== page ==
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We have not posted for a while—that day job can really get in the way sometimes—so we agreed to tackle the ridiculously long decision in Christiansen v. Wright Med. Tech. Inc., MDL No. 2329, 1:13-cv-297-WSD, 2015 U.S. Dist. LEXIS 115601 (N.D. Ga. Aug. 31, 2015), as a bit of penance.  This act may be appropriate given the recent Day of Atonement and, much like long Yom Kippur services during a fast, the decision drags on, repeats itself, has some highs and lows, and maybe induces some confusion and a touch of a headache.  While we are not looking for a scapegoat, some of the reasoning for why the issues were presented how they were presented and why they were decided is lost on the reader, at least this reader.  (Much like the original meaning of Azazel, to where/whom the original scapegoat was to be sent by Aaron.  Or maybe not at all like that.)  As a combination Daubert and summary judgment order on a bellwether case from an MDL for a product, a metal-on-metal hip implant, for which there is considerable litigation on similar products made by other manufacturers, there will likely to attempts to extend various parts of this decision to other cases.  So, we will resort to the dreaded use of subheadings in discussing it.

Background

Plaintiff had a left hip replacement in 1995 with a device that used a ceramic femoral ball, a polyethylene liner, and a metal acetabular shell.  In 2006, plaintiff had her right hip replaced with the defendant’s product, which utilized a ball and cup each made of cobalt-chromium with no liner.  In 2012, plaintiff started experiencing pain in her right hip and, within a week, had a revision surgery where the defendant’s product was explanted (and presumably something else was implanted).  All three surgeries were done by Dr. Lynn Rasmussen, who happened to have been consulting with defendant on designing hip implants in between the second and third surgeries.  In doing the third surgery, Dr. Rasmussen observed what he called “metallosis” (sometimes “metalosis” in the records and briefs), but did not send any explanted tissue or material for pathological evaluation.  Plaintiff sued under a range of product liability theories based on the risk of “metallosis.”  Thereafter, plaintiff named at least ten experts to weigh in on causation and defect in some form or other, most of whom relied to some degree on Dr. Rasmussen’s characterization of what he saw—and defendant filed a bunch of Daubert motions.  Plaintiff filed a “motion for partial summary judgment” that preemption and the learned intermediary doctrine did not apply to her claims and, at the court’s request, the defendant filed a motion for summary judgment on all the claims that plaintiff did not drop.  An affiliated defendant also filed for summary judgment on different grounds.  There were some other motions we are ignoring, but everything was addressed in one big decision.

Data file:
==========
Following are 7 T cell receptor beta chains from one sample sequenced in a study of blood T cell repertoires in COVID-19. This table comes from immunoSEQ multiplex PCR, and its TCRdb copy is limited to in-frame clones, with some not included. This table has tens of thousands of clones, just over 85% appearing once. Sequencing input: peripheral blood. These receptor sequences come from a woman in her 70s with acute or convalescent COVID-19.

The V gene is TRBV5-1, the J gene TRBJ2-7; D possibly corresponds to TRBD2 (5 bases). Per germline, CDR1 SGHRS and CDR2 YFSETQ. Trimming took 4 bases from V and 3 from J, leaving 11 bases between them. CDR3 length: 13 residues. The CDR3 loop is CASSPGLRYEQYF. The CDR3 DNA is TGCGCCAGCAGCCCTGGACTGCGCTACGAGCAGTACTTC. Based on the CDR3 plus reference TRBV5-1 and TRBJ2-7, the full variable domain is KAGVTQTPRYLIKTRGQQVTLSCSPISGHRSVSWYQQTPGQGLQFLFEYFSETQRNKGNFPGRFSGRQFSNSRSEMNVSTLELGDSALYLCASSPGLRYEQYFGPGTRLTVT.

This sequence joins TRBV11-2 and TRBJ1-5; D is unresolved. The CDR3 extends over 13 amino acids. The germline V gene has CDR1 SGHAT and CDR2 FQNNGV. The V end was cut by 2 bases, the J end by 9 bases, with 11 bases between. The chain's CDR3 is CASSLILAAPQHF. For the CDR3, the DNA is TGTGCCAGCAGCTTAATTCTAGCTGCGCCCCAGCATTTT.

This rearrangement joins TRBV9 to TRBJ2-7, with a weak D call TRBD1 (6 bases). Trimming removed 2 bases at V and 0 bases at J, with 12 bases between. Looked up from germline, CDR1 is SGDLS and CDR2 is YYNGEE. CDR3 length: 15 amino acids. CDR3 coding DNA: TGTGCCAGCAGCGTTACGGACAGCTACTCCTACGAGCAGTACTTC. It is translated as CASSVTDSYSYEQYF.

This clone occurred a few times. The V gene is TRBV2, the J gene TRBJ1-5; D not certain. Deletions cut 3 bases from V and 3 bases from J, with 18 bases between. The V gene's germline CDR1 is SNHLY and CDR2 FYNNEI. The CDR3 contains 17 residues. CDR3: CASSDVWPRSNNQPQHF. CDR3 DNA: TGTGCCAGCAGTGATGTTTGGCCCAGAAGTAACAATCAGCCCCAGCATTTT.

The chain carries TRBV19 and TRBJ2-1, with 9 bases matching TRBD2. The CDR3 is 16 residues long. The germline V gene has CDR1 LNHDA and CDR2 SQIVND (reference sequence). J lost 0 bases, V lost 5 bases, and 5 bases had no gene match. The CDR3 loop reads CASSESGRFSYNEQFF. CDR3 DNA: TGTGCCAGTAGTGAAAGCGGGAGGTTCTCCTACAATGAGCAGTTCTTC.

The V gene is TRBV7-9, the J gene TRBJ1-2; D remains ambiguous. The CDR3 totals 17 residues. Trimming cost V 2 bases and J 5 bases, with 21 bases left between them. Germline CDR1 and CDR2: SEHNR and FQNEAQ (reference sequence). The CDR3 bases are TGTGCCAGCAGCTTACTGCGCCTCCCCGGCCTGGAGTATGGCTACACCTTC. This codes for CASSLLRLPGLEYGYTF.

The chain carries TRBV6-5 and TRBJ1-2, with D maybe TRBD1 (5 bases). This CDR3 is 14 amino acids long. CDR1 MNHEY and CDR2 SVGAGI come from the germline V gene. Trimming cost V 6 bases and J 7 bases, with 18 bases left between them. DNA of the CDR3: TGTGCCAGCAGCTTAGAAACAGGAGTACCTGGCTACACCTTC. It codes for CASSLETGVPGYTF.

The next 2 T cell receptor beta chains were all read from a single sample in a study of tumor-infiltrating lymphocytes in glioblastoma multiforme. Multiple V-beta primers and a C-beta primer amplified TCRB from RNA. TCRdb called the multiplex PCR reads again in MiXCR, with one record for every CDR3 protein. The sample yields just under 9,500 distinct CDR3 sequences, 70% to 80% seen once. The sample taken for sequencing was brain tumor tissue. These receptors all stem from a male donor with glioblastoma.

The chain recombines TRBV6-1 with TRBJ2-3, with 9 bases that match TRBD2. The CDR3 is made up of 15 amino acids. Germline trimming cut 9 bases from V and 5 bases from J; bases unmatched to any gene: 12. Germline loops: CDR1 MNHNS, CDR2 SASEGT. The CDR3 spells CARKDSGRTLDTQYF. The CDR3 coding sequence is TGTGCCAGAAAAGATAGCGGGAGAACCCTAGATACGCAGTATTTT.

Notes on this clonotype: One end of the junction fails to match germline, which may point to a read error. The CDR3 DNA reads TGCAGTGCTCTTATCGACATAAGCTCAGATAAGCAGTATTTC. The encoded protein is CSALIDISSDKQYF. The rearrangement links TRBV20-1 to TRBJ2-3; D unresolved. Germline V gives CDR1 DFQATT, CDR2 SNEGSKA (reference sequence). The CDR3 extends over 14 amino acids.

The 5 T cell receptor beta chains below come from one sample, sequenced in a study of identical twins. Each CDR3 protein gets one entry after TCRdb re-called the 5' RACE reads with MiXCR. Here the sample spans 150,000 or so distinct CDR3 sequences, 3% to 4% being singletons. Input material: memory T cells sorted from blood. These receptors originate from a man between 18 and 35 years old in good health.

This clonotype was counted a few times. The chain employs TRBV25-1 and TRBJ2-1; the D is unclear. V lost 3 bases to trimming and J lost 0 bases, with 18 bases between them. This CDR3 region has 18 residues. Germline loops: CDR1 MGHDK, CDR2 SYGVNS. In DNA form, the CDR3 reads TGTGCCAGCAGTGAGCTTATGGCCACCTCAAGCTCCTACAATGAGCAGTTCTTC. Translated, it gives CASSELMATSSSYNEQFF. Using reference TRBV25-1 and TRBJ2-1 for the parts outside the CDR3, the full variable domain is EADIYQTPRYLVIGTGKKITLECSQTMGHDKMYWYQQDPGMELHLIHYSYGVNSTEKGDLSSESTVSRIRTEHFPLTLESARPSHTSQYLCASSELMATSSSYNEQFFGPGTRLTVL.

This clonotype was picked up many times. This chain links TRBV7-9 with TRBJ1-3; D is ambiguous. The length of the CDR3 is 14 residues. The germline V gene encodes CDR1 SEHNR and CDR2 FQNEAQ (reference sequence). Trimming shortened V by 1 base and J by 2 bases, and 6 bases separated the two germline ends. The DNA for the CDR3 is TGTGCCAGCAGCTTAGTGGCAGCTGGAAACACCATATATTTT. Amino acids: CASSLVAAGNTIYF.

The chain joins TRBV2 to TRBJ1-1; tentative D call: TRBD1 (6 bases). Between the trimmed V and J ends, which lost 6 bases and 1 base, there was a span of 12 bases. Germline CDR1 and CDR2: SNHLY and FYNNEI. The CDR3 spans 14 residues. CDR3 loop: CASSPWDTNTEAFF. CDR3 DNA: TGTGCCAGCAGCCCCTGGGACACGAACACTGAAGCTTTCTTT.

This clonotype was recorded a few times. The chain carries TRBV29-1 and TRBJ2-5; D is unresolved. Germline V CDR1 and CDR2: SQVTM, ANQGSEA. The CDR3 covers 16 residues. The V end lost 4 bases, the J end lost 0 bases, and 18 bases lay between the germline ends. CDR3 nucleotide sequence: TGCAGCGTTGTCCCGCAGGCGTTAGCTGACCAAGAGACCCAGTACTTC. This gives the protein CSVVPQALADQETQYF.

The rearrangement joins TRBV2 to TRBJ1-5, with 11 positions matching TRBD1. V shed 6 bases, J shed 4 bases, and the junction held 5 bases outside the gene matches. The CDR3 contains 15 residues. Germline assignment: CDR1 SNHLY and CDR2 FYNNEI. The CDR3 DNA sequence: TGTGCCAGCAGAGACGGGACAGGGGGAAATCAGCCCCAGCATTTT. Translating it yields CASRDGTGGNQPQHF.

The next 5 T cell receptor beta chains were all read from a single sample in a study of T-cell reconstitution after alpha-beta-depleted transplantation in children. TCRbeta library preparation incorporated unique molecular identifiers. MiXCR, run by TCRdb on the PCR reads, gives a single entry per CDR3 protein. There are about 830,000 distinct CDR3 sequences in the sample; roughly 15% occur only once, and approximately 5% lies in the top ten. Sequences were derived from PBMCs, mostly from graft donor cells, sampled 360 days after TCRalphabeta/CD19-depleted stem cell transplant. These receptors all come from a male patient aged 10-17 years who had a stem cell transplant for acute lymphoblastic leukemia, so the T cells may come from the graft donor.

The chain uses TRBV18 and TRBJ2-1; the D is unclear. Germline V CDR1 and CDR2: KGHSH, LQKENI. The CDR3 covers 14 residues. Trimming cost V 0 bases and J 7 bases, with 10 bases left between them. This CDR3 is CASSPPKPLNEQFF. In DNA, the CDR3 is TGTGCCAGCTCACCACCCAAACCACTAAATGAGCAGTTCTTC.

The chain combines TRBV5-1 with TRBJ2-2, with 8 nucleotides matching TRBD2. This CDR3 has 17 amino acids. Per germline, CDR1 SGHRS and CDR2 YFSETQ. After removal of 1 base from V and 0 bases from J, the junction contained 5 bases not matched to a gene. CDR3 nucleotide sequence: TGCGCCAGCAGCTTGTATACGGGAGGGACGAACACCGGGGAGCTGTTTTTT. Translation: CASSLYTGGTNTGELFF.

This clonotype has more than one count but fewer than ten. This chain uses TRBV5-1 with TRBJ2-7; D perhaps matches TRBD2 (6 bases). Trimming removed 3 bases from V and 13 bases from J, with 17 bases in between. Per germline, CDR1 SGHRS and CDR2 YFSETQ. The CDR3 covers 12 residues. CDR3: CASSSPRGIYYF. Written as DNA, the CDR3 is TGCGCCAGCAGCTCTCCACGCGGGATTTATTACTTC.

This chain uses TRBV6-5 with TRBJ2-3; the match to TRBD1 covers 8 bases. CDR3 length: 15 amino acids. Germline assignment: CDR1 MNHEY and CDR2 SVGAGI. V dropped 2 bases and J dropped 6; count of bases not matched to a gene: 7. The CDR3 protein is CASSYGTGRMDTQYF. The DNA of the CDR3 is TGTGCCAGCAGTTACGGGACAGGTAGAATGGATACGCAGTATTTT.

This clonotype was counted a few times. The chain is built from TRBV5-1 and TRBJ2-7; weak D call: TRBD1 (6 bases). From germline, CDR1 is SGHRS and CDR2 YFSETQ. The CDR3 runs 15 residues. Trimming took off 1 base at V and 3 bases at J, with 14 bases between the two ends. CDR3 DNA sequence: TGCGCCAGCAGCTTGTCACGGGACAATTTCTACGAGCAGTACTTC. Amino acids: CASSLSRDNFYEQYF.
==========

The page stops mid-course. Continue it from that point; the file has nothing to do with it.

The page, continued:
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Today the World Cup takes another day off before it starts its semifinals to determine who will play for the Trophy on Sunday.  I know this only because other people have told me.  Left to my own predilections, I’d know none of it.  But other people’s interest and intense enthusiasm for these games has swept

We’ve blogged before about the split among Utah courts about whether Buckman Co. v. Plaintiffs’ Legal Committee, 531 U.S. 341 (2001), preempts the fraud on the FDA exception to Utah’s statutory bar (Utah Code Ann. §78B-8-203) against punitive damages where the product complies with FDA standards.

The first case, Grange v. Mylan Laboratories, 2008 WL 4813311 (D. Utah Oct. 31, 2008), got it rightBuckman‘s rationale extends to any state-law assertion of fraud on the FDA that could bring about submission to the FDA of unnecessary and unwanted information due to fear of later tort liability.

Indeed, since punitive damages can (and often do) exceed compensatory damages in their amounts, allowing punitive damages based on fraud on the FDA is even more likely to bring about the prophylactic conduct that Buckman decried than the claim in Buckman itself – particularly since punitive damages are frankly intended to “deter” the conduct they punish – and thus create precisely what Buckman held was unacceptable.

The next case, Lake-Allen v. Johnson & Johnson, 2009 WL 2252189 (D. Utah July 27, 2009), botched the issue, for some reason asserting that Buckman involved express preemption.  We criticized this patently wrong result here.